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nursing

Nursing vocabulary

Nursing vocabulary

Working in healthcare as a nurse can be challenging, especially when you have to communicate in a foreign language. Here are some common phrases and words used in nursing.

Speaking to patients

When you first meet a patient, it’s important to communicate clearly and kindly. Here are some simple phrases and vocabulary that will help you introduce yourself, ask basic questions, and make your patients feel comfortable.

How are you feeling today? – checking on the patient’s well-being
My name is Anna, and I will be your nurse. – introducing yourself to the patient
Can you tell me your name and date of birth? – confirming the patient’s identity
Do you need help with anything? – offering assistance

medical symptoms and conditions

Common symptoms and conditions

Nurses need to understand and communicate about various symptoms and conditions. Here are common symptoms patients might describe and the names of some medical conditions.

Can you tell me more about your symptoms? – helps get information to help diagnosis and treatment
Have you experienced this before? – helps understanding the problem is new

Medical English on the ELLA platform.

Basic medical symptoms

Here are some of the most popular medical symptoms that patients can come into the clinic or hospital with.

abdominal pain – when your stomach hurts
bloating – when your stomach feels too full or full of gas
cough – when you keep clearing your throat loudly
diarrhea – going to the bathroom a lot with watery poop
fatigue – feeling really tired
fever – having a higher body temperature because you’re sick
headache – when your head hurts
infection – harmful germs in the body
itching – wanting to scratch your skin
joint pain – when parts of your body where bones meet hurt
nausea – feeling sick to your stomach, like throwing up
pain – when you feel something hurts
rash – red or itchy spots on your skin
sore throat – when your throat hurts, especially when you swallow
swelling – when a part of your body gets bigger because it’s filled with fluid
tiredness – feeling like you need to rest or sleep
vomiting – throwing up

nursing

Procedures and Treatments

Nurses perform many procedures to treat patients. Here are some common procedures and treatments you might need to explain to patients or talk about with colleagues.

bandaging – covering a wound with a piece of cloth to protect it
blood test – taking a little bit of your blood to check for sickness
casting – putting a hard cover around a broken bone to keep it in place
immunization – getting a shot to protect you from certain diseases
intravenous (IV) therapy – getting medicine or fluids through a tube into a vein
physical therapy – doing special exercises to help your body move better or hurt less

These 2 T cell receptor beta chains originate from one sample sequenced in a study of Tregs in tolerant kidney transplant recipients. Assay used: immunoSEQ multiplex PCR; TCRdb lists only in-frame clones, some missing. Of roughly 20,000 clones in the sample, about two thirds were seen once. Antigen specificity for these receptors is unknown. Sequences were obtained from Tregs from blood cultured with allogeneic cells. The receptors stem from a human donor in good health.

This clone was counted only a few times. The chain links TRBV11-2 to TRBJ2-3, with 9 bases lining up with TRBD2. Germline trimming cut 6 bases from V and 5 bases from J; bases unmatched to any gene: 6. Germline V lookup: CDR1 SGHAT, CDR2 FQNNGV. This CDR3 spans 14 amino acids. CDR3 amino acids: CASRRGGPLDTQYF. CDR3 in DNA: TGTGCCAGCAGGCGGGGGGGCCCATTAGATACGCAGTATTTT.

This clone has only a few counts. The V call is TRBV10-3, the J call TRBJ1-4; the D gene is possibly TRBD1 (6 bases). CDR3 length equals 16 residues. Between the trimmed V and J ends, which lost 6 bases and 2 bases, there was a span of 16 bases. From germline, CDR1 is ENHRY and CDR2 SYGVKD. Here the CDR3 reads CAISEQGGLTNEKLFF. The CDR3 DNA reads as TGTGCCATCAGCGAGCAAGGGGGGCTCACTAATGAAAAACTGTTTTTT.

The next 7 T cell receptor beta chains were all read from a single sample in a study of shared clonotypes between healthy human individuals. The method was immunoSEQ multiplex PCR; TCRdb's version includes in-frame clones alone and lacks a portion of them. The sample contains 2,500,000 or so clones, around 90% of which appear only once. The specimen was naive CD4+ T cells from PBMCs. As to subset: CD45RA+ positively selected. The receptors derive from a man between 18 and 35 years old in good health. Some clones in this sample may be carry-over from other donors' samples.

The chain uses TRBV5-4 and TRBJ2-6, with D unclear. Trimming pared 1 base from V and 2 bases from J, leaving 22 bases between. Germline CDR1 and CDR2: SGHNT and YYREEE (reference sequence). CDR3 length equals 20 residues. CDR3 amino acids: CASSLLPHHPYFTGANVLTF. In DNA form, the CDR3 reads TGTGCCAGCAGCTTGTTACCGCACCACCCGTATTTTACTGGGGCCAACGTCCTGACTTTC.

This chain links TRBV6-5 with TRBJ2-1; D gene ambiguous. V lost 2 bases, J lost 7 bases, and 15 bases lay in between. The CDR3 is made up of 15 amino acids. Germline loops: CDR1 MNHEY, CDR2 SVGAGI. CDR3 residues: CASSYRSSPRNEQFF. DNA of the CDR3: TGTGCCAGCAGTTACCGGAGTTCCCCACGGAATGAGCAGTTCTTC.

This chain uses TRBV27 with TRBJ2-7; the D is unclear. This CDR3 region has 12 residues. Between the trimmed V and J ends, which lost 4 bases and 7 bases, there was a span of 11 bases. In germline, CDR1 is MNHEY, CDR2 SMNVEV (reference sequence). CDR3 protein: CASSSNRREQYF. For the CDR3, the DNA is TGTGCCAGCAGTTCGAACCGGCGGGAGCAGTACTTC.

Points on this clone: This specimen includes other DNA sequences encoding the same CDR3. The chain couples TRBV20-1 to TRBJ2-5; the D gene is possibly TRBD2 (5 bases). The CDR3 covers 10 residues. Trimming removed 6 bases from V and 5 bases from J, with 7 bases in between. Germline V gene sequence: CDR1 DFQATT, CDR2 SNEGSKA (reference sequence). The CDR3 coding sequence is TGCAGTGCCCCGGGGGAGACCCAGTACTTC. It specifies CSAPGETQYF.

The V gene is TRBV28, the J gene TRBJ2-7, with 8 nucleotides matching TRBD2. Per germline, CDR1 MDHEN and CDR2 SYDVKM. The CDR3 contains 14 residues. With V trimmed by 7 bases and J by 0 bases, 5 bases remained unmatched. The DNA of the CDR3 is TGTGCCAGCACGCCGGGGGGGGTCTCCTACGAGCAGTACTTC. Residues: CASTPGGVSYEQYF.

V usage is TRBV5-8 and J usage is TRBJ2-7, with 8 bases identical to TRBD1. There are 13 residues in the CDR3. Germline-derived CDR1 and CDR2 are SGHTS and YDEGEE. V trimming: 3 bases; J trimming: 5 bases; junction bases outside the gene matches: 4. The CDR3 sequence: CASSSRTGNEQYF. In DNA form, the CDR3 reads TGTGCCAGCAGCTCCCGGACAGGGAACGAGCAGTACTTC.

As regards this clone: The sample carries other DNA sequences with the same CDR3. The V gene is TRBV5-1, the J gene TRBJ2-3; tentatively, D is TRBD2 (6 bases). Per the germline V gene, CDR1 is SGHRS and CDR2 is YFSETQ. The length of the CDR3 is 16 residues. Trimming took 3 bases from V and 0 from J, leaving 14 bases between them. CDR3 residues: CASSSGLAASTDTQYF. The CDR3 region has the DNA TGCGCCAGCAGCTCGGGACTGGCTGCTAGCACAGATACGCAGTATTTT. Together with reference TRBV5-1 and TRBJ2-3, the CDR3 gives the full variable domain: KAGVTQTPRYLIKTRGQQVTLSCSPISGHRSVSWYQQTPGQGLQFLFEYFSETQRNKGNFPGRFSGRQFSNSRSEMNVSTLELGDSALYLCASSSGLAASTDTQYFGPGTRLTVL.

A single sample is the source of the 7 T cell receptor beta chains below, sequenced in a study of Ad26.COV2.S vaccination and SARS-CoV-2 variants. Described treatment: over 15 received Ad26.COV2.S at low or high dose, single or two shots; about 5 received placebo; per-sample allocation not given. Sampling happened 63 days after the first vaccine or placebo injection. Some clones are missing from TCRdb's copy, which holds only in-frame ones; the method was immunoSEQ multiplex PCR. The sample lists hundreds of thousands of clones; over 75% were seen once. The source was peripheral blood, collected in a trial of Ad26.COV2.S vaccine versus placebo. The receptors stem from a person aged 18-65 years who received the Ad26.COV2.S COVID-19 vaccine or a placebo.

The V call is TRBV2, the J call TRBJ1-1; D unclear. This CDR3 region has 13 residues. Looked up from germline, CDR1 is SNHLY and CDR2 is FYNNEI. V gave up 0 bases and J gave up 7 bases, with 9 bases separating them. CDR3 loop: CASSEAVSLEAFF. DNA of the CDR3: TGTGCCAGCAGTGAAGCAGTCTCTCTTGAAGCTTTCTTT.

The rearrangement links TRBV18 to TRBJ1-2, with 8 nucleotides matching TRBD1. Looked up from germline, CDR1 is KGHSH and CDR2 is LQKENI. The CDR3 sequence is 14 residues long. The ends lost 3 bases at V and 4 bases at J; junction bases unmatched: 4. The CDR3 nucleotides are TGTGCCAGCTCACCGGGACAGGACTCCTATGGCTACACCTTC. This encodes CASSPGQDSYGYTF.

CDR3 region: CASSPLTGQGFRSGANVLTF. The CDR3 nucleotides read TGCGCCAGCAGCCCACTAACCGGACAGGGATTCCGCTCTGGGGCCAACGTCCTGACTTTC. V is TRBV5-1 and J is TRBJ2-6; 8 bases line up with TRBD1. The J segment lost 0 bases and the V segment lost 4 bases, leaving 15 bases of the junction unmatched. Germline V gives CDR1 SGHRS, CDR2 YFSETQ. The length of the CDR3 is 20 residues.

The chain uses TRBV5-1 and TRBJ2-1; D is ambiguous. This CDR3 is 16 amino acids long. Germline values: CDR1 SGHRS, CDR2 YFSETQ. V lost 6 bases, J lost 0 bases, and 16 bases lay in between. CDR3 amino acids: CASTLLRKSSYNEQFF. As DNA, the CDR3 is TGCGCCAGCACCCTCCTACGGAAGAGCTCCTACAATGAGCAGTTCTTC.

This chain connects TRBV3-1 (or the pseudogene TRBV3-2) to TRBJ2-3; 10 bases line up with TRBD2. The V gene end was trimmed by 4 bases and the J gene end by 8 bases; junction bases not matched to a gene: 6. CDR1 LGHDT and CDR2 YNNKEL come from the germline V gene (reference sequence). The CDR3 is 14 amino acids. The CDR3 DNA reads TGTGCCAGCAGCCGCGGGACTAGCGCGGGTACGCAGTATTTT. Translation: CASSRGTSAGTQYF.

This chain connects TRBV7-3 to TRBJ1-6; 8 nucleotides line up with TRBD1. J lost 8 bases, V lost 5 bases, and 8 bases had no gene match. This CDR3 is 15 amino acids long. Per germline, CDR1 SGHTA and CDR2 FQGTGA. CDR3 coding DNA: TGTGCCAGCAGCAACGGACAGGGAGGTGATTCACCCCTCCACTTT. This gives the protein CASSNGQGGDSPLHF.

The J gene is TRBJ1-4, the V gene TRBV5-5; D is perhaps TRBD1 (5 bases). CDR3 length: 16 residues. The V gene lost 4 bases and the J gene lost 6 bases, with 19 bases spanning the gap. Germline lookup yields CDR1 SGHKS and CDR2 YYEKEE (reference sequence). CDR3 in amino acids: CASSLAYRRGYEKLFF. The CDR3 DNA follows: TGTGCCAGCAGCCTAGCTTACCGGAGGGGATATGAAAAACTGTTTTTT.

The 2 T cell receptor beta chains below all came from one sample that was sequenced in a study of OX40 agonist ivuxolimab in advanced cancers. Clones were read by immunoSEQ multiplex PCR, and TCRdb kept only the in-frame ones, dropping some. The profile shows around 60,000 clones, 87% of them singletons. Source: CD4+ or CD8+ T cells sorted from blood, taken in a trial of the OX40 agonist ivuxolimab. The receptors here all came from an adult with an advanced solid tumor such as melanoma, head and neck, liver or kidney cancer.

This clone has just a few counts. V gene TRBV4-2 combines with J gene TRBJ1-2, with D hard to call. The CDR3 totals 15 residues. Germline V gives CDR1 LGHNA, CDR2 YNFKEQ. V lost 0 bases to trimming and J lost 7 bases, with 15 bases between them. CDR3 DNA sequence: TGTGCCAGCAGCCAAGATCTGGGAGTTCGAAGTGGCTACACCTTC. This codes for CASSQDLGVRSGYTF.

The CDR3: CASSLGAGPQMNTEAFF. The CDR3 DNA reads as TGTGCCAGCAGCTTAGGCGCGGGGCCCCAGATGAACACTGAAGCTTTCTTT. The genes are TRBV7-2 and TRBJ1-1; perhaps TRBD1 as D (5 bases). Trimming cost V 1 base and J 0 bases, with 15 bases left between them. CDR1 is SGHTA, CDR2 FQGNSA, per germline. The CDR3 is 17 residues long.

stitching – sewing up a cut in your skin
ultrasound – using sound waves to look inside your body, like checking on a baby in the womb
vaccination – same as immunization, a shot to keep you from getting sick
x-ray – taking pictures of the inside of your body to see bones or other parts

You might also be interested in learning about the basic minerals essential for health.


medication

Types of medications

This paragraph will help you learn different types of medications in English.

antibiotics – medicine that kills germs and helps fight off infections
antidepressants – medicine that helps people feel better when they’re very sad or worried
antihistamines – medicine that helps stop allergies, like sneezing or itching
antipyretics – medicine that lowers fever and makes you feel less hot
analgesics – medicine that takes away pain so you don’t hurt
vaccines – shots that protect you from getting certain sicknesses
inhalers – a small device you use to breathe in medicine to help with breathing problems
insulin – medicine for people with diabetes that helps control sugar in the blood
laxatives – medicine that helps you go to the bathroom if you’re having trouble
steroids – strong medicine that can reduce swelling and help with serious allergies or other health problems

Understanding and using medical English is crucial for nurses working in English-speaking countries or environments. We’ve shown you some essential words and phrases that will help you communicate effectively with your patients and colleagues. Remember, practice makes perfect. If you want to start learning Medical English, in order to be able to fluently communicate with patients and work colleagues, sign up to our Medical English e-learning course.

Your online Medical English course on the ELLA elearning platform.

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